If you need to get from Los Angeles to Tokyo, you're going to need to get on an airplane. After all, there's no highway across the Pacific Ocean that would allow you to drive or walk there.
If you planned out a flight route, you might assume that a straight line due west across the Pacific Ocean would be the quickest route. After all, the shortest distance between two points is a straight line, right?
While that's true, your route due west over the Pacific wouldn't be the most efficient. In reality, airplanes making the trip from Los Angeles to Asia would travel in an arc that would take them past parts of Alaska and Russia.
What's up with that? Why don't planes fly in a straight line? It probably has something to do with all that wind way up high in the sky, right? Or could it be because pilots can't see the ground to steer in a straight line? Maybe it has something to do with gravity pulling on the plane as it travels?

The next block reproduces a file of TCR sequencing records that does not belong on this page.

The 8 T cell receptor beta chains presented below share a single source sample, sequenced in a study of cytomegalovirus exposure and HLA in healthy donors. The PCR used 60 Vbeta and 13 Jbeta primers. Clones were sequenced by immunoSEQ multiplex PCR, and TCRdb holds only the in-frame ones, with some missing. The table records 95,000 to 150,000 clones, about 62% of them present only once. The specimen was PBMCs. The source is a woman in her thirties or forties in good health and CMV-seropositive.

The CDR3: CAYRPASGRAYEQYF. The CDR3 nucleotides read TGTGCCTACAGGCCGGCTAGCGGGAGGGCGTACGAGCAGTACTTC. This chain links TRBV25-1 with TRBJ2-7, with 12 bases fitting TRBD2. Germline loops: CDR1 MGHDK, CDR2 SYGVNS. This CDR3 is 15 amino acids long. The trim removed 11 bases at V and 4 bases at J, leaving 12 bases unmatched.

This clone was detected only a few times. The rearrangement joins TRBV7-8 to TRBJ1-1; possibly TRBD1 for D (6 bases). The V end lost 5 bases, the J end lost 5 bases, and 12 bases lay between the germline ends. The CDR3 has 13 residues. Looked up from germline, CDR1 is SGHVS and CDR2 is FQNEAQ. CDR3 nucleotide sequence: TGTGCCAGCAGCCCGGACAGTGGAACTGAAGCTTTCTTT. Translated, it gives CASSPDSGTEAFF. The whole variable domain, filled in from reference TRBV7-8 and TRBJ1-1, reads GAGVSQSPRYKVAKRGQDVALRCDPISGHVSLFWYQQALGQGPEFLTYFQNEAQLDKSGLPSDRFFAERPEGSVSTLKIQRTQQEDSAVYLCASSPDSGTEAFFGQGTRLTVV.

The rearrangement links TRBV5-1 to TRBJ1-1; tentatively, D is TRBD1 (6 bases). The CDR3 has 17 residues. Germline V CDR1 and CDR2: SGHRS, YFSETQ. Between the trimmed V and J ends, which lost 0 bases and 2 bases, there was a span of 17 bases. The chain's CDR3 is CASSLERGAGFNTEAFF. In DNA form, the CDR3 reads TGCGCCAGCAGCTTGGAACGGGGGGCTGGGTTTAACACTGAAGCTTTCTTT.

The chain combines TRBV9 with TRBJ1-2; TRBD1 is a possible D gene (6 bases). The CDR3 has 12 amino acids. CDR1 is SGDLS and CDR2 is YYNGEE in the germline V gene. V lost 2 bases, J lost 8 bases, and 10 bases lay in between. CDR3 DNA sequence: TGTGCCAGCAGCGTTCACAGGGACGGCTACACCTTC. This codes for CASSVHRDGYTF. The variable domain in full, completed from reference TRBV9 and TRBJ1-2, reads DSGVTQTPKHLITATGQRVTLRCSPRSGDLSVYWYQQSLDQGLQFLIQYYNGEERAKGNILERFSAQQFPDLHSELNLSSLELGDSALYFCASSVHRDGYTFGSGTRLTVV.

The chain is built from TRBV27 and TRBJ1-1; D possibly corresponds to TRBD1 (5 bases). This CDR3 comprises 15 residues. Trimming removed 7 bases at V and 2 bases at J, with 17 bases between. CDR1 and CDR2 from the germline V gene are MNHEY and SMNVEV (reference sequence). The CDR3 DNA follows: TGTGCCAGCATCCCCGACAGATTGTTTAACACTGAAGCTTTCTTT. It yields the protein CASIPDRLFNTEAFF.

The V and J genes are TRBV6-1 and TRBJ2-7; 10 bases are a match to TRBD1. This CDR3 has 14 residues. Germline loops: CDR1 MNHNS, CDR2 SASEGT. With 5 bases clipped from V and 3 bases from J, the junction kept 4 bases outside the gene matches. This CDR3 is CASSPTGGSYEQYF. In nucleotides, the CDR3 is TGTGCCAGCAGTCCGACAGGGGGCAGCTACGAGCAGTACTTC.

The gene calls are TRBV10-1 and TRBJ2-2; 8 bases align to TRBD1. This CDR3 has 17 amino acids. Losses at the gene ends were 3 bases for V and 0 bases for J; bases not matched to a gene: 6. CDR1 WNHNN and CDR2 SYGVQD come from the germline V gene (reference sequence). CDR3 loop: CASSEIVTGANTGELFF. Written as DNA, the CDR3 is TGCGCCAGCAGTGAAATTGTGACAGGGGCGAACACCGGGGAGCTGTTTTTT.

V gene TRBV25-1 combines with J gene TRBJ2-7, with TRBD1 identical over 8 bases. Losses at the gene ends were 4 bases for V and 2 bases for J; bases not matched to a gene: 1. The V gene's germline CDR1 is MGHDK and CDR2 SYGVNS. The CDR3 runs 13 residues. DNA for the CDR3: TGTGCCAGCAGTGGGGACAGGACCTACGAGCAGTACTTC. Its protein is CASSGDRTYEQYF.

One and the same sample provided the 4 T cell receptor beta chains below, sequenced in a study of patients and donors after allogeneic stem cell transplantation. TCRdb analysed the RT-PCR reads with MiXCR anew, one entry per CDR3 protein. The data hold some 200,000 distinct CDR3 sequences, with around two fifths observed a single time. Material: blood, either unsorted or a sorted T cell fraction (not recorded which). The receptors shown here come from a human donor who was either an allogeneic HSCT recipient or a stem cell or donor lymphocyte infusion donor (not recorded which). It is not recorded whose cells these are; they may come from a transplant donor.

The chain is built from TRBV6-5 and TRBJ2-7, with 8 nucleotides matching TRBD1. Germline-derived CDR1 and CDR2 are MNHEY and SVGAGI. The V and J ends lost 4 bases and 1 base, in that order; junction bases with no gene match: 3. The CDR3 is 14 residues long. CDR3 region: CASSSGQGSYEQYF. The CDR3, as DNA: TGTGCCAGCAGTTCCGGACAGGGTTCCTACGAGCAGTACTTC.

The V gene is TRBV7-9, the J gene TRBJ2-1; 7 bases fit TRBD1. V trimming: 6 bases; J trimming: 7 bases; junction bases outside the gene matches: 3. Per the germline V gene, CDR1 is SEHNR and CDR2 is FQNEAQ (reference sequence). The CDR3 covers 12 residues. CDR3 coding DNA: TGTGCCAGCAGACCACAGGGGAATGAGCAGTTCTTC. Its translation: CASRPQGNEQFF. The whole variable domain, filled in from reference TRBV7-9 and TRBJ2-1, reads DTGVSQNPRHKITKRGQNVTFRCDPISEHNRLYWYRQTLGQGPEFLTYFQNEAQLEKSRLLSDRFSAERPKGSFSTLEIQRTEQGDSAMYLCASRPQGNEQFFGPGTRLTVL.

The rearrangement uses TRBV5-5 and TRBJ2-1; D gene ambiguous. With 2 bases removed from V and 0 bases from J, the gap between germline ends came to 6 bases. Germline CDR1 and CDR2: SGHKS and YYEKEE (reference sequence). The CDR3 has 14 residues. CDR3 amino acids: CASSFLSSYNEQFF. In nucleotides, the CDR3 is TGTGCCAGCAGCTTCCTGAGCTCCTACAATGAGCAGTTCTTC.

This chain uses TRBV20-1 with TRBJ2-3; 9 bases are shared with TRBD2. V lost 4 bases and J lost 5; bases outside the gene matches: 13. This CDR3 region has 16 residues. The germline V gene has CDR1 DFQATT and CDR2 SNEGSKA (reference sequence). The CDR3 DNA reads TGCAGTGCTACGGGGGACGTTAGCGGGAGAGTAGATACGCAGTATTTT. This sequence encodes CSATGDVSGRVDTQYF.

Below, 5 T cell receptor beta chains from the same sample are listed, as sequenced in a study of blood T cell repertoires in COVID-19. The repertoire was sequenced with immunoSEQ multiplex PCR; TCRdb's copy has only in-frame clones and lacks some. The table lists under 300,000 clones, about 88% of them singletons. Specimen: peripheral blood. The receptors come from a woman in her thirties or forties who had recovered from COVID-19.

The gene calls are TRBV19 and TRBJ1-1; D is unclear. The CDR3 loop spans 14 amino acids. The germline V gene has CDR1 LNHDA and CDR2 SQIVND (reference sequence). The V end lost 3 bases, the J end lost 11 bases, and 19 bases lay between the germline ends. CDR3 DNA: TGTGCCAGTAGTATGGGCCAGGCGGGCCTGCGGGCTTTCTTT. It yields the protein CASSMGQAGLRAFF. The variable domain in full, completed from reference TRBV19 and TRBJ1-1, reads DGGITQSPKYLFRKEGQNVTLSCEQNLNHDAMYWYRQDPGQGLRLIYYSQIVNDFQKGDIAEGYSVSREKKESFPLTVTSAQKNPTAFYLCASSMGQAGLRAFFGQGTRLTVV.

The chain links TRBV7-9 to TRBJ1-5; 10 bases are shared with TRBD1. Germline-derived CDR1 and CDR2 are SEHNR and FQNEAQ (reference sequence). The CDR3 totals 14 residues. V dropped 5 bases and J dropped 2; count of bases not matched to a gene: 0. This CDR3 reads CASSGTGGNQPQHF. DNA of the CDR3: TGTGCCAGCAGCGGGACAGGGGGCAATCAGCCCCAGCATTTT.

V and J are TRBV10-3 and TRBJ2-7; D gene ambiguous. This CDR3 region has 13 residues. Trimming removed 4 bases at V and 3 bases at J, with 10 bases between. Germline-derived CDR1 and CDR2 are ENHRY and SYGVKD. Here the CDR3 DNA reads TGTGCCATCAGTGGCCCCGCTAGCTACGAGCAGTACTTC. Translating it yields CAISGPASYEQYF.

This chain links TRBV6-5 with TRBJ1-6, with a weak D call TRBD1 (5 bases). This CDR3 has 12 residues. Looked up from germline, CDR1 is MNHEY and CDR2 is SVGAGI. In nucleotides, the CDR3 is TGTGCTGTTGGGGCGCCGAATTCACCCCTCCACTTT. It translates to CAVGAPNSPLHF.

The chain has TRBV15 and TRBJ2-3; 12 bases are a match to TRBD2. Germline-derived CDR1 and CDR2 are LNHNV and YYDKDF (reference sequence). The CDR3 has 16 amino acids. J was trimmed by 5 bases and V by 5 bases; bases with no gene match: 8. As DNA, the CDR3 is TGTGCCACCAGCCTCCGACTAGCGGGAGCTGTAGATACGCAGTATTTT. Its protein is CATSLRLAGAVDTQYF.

While gravity does still maintain a bit of pull on an airplane in flight, it doesn't keep it from flying in a straight line. Pilots aren't to blame either, as they do a good job of "seeing" with their machines, even in brisk winds.
The flight paths of airplanes seem strange when we see them on a flat map for a couple of reasons. Contrary to what explorers believed hundreds of years ago, Earth is not flat. Instead, it's a sphere that's slightly flattened at the poles. When traditional flat maps are made, distortions occur when the sphere is made flat.
Those flight paths that don't appear straight on a flat map will look quite straight if you look at them on a globe. To test it for yourself, use a string to connect two cities halfway across the world. You'll see that the flight path, as represented by the string, is not what you would expect it to be if you were looking at a flat map.
Instead of relying on flat maps, airplanes follow "great circle" routes that account for the curvature of the Earth. What looks like a long detour on a flat map actually turns out to be the shortest route across the globe through the air.
The next time you think about traveling from one place to another via air, don't forget to think in three dimensions! Just follow the curve of the Earth and you'll get there in no time!